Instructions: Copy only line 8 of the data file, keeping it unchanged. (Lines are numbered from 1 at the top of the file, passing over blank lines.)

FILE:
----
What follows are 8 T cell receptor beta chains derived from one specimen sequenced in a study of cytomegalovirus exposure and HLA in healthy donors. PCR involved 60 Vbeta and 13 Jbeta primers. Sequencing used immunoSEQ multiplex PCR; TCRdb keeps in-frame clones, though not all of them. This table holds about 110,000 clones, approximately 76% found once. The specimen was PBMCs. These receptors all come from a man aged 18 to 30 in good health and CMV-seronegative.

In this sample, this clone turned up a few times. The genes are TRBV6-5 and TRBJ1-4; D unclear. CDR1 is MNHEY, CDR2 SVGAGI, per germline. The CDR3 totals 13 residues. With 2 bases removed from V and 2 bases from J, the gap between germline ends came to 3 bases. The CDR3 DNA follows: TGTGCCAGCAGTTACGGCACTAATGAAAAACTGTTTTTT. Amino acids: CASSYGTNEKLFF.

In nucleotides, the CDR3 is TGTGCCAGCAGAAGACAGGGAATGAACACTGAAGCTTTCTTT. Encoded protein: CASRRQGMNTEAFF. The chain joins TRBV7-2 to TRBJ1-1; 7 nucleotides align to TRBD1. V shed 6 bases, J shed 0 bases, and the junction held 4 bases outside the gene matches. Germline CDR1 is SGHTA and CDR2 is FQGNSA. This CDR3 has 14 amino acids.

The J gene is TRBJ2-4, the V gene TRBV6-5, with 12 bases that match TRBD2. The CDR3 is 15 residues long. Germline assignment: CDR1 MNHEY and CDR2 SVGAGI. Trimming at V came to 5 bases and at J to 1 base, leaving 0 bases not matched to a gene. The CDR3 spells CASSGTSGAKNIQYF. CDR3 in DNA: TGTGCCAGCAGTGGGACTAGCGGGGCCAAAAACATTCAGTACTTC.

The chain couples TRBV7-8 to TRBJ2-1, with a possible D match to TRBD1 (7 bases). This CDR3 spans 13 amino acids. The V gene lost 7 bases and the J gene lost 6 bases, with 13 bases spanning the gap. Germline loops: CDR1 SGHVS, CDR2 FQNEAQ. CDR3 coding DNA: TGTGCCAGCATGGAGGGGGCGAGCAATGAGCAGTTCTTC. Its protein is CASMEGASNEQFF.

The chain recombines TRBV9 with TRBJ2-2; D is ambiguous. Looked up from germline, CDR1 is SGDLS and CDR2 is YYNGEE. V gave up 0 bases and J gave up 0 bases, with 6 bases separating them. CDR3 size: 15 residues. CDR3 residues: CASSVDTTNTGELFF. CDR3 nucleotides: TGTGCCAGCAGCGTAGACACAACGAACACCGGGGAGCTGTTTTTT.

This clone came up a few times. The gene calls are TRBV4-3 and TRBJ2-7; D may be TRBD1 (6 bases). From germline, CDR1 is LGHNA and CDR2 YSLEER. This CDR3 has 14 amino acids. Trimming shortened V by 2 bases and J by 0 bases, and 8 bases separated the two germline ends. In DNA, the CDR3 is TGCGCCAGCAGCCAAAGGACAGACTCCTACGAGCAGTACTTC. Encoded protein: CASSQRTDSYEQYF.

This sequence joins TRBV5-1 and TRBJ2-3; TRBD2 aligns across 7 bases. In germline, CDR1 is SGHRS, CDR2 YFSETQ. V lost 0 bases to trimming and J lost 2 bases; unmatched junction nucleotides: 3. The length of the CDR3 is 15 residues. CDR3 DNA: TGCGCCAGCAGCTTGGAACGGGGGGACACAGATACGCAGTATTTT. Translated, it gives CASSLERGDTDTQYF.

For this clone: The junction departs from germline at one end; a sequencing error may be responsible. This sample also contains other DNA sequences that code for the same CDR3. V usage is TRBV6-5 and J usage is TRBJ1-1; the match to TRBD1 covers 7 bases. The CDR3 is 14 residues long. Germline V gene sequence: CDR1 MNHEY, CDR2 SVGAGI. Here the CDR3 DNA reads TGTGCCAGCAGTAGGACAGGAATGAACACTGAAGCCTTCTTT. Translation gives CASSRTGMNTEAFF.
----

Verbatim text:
This sequence joins TRBV5-1 and TRBJ2-3; TRBD2 aligns across 7 bases. In germline, CDR1 is SGHRS, CDR2 YFSETQ. V lost 0 bases to trimming and J lost 2 bases; unmatched junction nucleotides: 3. The length of the CDR3 is 15 residues. CDR3 DNA: TGCGCCAGCAGCTTGGAACGGGGGGACACAGATACGCAGTATTTT. Translated, it gives CASSLERGDTDTQYF.